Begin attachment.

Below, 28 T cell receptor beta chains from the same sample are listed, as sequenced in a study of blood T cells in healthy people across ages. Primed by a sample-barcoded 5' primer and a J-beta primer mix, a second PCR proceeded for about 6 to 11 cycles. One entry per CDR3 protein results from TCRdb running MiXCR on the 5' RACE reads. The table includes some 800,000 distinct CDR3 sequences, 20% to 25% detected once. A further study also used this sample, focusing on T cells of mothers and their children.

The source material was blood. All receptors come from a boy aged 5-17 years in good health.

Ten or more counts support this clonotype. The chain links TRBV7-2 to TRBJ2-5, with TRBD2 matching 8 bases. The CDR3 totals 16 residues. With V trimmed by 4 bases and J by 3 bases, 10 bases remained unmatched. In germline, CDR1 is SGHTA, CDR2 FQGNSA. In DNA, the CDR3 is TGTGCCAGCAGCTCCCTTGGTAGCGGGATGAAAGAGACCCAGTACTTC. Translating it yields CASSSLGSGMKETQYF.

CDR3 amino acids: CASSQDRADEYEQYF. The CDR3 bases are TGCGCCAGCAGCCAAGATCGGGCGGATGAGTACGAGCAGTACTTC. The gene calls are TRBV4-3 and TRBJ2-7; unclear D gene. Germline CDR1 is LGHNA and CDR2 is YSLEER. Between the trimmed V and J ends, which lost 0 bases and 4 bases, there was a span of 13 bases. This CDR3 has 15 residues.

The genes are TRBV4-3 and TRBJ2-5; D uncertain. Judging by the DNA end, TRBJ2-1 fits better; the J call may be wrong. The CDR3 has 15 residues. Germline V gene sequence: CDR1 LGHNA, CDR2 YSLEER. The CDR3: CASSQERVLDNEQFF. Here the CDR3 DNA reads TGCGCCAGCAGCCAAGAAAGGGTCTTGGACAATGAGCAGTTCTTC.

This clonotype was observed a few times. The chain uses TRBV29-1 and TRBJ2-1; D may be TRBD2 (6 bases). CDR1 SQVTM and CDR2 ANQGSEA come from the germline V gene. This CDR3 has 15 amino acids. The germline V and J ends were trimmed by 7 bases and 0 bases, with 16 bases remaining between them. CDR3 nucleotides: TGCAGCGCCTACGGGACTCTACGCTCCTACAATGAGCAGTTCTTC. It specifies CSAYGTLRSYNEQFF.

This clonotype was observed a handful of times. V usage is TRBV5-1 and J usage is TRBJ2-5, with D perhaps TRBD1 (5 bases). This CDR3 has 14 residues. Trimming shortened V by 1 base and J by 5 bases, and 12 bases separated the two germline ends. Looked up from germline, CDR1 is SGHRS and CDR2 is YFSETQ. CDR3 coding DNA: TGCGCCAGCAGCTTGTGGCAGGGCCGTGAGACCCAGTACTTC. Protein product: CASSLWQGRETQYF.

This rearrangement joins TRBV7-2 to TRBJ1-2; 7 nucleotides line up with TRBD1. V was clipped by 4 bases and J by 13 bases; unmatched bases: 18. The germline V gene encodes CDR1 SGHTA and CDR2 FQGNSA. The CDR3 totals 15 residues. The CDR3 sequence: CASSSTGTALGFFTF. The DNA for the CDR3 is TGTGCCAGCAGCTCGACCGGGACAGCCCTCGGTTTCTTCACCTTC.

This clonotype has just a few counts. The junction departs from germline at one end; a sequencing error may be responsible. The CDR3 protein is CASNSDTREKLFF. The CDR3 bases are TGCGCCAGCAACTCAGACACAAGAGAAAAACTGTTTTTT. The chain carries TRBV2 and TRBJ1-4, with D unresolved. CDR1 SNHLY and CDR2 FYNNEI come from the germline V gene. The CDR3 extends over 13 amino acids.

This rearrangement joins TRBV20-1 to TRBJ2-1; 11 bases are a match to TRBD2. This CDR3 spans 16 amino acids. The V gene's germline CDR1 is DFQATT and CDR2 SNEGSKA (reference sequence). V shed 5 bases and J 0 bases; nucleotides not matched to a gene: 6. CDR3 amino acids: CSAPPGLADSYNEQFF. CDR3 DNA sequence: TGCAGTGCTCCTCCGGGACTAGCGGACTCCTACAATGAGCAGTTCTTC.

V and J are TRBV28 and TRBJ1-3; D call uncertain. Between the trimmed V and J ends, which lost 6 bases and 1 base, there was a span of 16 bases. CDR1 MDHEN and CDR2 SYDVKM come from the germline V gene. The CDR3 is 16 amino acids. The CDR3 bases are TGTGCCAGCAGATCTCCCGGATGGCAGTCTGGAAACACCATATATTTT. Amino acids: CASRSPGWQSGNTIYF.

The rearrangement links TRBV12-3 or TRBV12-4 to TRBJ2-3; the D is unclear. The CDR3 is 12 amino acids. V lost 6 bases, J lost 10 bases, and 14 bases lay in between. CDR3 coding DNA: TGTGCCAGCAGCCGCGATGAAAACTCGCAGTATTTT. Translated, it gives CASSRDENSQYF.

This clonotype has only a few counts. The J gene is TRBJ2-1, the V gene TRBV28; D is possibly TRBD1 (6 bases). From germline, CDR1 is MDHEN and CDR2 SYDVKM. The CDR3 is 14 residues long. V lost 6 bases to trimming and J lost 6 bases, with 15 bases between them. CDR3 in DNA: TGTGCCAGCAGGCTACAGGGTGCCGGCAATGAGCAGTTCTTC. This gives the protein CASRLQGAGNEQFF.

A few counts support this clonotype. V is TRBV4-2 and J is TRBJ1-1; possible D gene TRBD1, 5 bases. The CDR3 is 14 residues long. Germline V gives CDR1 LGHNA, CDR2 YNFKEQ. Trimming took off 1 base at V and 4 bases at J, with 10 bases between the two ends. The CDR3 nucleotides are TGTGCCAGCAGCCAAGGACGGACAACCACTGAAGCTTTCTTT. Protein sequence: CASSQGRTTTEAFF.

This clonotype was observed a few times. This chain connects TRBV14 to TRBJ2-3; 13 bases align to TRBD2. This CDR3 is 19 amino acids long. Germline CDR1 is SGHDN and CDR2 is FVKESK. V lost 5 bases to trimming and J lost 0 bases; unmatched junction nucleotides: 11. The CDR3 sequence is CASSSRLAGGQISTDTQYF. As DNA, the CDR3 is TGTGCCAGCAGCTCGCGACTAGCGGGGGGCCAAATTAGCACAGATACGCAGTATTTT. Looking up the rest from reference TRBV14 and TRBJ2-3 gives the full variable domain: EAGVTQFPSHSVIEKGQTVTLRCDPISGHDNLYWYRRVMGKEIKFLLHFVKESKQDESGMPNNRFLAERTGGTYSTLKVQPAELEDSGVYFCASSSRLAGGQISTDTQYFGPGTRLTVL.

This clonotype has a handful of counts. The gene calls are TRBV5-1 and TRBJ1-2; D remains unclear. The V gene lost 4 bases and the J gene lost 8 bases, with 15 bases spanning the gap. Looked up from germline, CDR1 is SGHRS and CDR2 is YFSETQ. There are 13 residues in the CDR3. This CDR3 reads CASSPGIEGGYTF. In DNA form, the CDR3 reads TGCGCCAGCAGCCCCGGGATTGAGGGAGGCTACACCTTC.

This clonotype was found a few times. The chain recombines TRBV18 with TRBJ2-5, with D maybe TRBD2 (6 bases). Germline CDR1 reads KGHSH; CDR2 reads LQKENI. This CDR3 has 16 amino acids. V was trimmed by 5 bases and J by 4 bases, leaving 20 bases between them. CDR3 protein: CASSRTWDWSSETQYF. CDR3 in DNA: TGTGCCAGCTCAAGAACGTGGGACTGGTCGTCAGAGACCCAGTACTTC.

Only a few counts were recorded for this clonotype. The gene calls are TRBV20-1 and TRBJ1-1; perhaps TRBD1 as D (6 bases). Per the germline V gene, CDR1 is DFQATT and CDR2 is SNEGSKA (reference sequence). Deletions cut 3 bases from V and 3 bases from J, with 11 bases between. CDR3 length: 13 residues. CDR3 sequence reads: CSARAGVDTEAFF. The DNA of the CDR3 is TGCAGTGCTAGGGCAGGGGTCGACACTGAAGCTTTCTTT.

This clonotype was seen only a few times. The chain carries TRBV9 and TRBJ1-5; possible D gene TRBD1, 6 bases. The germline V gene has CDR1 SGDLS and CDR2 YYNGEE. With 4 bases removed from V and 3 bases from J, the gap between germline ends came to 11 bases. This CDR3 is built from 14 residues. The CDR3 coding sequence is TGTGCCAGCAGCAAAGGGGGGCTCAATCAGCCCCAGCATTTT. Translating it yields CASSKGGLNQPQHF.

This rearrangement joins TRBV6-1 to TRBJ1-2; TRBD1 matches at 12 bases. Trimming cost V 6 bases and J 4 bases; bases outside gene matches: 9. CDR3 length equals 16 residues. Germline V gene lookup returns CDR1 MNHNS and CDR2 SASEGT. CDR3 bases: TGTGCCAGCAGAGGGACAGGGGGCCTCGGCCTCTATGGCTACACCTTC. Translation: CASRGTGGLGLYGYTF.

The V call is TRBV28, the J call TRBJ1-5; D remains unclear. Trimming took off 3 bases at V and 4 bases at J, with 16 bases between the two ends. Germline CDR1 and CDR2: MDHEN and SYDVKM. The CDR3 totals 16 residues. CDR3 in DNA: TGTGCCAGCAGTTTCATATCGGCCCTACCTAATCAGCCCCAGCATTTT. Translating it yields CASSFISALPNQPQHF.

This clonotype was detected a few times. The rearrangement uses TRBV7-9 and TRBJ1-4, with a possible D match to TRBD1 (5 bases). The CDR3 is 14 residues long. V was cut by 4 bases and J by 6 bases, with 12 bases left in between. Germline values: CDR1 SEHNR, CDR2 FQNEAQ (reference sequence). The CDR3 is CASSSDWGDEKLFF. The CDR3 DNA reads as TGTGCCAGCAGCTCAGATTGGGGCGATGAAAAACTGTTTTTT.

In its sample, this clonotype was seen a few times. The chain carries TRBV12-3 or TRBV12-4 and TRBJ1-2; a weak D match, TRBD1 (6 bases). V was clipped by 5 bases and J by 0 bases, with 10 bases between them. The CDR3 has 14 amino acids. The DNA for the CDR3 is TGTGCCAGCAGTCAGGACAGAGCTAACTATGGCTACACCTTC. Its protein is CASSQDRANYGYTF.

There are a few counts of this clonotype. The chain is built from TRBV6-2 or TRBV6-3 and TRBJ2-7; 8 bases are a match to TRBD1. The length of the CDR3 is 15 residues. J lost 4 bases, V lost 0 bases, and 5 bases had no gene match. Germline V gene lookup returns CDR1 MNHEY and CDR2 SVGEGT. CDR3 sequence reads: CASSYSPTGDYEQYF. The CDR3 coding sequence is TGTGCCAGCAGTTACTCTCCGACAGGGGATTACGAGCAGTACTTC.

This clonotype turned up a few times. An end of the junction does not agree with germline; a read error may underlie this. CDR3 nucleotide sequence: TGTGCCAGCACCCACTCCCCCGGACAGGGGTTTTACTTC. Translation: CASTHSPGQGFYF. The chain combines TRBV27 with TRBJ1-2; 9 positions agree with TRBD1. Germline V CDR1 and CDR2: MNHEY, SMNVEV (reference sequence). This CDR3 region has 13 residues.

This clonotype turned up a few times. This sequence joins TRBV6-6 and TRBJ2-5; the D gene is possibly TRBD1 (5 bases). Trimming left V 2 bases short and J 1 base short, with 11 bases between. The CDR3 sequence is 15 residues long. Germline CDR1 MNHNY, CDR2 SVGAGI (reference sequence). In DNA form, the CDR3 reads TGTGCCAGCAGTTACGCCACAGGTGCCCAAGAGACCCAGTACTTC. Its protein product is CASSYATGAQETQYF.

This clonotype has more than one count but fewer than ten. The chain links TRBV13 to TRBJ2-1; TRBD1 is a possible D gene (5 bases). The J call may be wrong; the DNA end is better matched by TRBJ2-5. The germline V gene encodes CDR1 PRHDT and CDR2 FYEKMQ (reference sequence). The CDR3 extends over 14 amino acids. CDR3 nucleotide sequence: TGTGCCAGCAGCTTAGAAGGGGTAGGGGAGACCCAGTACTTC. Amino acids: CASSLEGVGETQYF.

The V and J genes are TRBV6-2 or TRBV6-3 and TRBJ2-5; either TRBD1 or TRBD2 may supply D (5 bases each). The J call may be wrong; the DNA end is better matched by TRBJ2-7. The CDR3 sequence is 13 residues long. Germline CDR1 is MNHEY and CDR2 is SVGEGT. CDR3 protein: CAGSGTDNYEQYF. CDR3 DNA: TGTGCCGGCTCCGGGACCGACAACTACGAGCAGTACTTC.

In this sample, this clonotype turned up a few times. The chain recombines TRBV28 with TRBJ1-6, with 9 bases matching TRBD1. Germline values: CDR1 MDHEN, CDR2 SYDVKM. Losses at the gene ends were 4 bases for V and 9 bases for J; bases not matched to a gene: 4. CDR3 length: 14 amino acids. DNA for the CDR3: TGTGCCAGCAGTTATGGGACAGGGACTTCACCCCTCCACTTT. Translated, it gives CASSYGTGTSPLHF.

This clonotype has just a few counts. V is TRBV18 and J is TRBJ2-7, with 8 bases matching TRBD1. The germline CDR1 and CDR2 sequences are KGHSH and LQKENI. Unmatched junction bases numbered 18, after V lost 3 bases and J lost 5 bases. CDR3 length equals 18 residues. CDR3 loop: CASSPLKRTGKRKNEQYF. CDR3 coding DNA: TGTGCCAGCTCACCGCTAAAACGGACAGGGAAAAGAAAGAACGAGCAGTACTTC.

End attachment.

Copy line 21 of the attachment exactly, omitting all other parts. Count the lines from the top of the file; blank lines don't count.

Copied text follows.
The V call is TRBV28, the J call TRBJ1-5; D remains unclear. Trimming took off 3 bases at V and 4 bases at J, with 16 bases between the two ends. Germline CDR1 and CDR2: MDHEN and SYDVKM. The CDR3 totals 16 residues. CDR3 in DNA: TGTGCCAGCAGTTTCATATCGGCCCTACCTAATCAGCCCCAGCATTTT. Translating it yields CASSFISALPNQPQHF.